Posted on 04/11/2021 at 08:00 AM by Sadye Scott-Hainchek
Here are the literary birthdays to celebrate over the week of April 11, 2021.
Beverly Cleary (April 12, 1916): Cleary is among the most beloved children’s author of all-time, with her works — starring such characters as Ramona and Beezus Quimby, Henry Huggins, Ralph S. Mouse, Otis Spofford, and Ellen Tebbits — racking up awards including the National Medal of Art and the John Newbery Medal.
Samuel Beckett (April 13, 1906): Beckett, best known for his play Waiting for Godot, won the Nobel Prize in Literature in 1969 for “for his writing, which — in new forms for the novel and drama — in the destitution of modern man acquires its elevation.”
Eudora Welty (April 13, 1909): Welty’s short stories and novels, including The Robber Bridegroom and the Pulitzer Prize-winning The Optimist’s Daughter, have immortalized small-town Mississippi life.
Seamus Heaney (April 13, 1939): Though he’s perhaps better known for his poetry, Heaney’s translation of Beowulf became an international bestseller; he also won the 1995 Nobel Prize in Literature.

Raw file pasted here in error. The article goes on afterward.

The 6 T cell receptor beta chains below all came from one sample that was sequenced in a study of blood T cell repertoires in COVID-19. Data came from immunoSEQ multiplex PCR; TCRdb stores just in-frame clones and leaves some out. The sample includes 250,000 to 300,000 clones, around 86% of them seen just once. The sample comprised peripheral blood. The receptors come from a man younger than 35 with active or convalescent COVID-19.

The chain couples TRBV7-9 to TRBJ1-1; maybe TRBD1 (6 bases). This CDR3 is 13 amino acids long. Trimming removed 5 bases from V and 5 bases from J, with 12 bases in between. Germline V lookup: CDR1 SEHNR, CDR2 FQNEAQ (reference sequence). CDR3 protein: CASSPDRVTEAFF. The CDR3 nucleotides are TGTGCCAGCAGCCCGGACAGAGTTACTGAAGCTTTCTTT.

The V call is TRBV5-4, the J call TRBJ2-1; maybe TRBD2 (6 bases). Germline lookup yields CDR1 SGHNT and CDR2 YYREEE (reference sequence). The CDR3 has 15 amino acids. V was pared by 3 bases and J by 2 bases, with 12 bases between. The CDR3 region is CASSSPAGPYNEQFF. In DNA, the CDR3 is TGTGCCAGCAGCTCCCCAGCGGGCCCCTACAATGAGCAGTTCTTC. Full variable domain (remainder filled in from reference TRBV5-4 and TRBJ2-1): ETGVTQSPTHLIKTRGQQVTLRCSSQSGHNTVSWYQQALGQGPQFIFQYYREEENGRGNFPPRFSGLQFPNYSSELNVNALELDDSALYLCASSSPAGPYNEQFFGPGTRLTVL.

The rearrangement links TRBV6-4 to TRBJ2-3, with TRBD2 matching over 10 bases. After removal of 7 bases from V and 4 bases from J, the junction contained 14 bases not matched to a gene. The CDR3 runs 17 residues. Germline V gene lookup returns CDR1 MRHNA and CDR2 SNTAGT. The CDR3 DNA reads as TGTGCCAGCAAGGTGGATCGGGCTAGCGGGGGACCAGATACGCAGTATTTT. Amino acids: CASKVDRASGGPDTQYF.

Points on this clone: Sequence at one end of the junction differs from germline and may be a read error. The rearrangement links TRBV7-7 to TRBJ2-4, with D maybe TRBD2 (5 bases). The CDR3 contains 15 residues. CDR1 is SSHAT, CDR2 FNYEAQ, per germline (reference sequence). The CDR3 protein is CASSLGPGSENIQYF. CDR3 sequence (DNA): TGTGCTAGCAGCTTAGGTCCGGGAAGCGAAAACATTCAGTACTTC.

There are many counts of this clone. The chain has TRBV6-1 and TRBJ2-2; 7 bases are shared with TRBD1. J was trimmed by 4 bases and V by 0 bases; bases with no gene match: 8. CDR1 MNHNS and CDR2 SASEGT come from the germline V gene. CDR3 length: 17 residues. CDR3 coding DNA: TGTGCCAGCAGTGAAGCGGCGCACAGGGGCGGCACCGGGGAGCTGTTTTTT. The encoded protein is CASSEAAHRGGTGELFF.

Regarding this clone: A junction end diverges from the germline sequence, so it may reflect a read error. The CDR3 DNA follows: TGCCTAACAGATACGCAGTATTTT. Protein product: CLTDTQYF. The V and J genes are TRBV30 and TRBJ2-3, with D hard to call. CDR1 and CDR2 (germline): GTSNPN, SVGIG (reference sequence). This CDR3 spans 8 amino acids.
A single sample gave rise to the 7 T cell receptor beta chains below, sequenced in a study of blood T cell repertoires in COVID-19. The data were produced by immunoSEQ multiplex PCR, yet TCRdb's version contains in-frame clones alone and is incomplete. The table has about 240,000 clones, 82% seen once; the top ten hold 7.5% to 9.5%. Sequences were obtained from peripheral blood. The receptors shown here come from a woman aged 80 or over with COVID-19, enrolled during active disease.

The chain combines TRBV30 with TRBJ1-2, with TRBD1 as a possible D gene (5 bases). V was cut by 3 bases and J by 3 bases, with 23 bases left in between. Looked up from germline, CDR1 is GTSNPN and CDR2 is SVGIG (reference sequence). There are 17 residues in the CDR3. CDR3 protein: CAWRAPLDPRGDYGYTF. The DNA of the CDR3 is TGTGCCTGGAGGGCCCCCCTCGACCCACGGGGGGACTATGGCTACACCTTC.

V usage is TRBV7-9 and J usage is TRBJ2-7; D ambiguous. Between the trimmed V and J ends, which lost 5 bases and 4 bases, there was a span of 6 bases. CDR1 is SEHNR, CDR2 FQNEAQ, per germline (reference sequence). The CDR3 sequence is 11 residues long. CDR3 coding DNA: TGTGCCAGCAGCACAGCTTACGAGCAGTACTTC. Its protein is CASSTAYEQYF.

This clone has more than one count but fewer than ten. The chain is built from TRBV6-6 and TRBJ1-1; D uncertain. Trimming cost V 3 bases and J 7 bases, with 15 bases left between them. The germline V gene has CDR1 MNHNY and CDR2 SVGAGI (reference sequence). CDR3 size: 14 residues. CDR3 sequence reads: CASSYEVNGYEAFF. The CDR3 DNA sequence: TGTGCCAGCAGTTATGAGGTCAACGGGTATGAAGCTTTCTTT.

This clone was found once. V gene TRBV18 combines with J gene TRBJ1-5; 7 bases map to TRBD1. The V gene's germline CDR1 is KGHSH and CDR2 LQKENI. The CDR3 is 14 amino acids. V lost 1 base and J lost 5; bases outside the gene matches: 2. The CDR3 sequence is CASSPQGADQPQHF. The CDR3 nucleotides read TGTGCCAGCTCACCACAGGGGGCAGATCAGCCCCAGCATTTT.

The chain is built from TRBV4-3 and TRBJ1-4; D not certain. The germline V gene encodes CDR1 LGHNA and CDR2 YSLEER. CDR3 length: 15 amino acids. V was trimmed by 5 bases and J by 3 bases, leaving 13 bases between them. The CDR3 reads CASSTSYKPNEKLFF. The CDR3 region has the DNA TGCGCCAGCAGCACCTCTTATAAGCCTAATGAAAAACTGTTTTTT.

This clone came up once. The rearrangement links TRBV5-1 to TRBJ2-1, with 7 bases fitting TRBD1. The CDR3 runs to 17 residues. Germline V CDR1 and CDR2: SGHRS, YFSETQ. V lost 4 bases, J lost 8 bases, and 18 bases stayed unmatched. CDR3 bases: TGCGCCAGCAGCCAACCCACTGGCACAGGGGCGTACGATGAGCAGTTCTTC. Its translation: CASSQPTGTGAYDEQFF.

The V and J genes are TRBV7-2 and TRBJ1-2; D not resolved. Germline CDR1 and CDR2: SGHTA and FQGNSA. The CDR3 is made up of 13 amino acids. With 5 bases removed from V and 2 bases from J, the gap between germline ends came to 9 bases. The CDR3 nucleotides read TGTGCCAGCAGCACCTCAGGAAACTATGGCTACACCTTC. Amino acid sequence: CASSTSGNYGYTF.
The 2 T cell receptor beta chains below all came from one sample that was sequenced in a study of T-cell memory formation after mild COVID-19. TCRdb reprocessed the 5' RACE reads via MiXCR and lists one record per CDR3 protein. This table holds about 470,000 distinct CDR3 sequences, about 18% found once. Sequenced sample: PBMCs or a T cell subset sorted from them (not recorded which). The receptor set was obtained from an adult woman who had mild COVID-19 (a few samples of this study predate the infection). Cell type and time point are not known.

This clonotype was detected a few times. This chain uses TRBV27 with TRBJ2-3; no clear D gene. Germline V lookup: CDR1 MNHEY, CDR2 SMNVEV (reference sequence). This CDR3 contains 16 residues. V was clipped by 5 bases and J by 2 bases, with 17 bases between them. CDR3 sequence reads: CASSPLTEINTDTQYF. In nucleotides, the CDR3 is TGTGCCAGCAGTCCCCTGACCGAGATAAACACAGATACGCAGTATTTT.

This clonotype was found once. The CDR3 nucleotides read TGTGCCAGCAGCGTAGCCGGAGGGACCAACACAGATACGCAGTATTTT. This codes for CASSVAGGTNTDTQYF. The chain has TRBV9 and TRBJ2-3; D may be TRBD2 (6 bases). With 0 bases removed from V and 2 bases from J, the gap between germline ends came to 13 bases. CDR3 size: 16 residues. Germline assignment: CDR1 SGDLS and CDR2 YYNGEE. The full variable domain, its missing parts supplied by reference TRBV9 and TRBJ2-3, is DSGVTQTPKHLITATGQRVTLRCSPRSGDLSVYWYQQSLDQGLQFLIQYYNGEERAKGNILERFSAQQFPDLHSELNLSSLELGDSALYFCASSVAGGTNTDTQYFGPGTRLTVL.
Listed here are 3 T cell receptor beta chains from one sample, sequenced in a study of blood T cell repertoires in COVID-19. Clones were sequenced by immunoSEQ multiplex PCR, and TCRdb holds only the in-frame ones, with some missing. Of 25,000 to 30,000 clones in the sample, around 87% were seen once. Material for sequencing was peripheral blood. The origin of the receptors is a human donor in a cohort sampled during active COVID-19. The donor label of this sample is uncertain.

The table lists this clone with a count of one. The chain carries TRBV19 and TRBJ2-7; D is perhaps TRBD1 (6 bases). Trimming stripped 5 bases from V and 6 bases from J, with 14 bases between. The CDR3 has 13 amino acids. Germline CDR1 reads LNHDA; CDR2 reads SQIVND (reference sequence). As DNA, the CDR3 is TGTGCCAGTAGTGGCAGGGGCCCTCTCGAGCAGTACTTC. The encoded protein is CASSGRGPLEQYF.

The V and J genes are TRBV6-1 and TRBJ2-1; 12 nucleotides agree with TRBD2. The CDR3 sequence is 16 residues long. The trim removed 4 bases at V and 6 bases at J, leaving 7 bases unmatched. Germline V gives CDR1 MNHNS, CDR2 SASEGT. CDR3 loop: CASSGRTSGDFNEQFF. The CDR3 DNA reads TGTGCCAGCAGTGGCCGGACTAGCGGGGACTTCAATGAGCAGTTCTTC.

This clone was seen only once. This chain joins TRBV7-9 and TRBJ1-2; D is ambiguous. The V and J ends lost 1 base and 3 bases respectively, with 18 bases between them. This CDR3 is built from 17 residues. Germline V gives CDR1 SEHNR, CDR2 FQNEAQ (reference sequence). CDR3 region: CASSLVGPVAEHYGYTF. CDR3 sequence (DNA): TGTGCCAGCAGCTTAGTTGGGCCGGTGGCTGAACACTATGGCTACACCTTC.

Henry James (April 15, 1843): James wrote for over five decades — producing twenty novels (Daisy Miller and The Portrait of A Lady), over a hundred tales, twelve plays, several volumes of travel and criticism, and a great deal of literary journalism — making him one of the most prolific and influential American writers.
Kingsley Amis (April 16, 1922): Amis achieved fame with his first novel, Lucky Jim, continued to produce popular books, and continues to live on, in a way, through his son, novelist Martin Amis.
Isak Dinesen (April 17, 1885): Dinesen’s memoir Out of Africa, detailing her life as a plantation owner in Kenya, brought her the most lasting fame, though she also published several collections of narrative tales and a novel.
Thornton Wilder (April 17, 1897): Wilder is the only person to have won a Pulitzer Prize for both fiction (The Bridge of San Luis Rey) and drama (Our Town and The Skin of Our Teeth); yet another play of his, The Matchmaker, served as the inspiration for the musical Hello, Dolly!.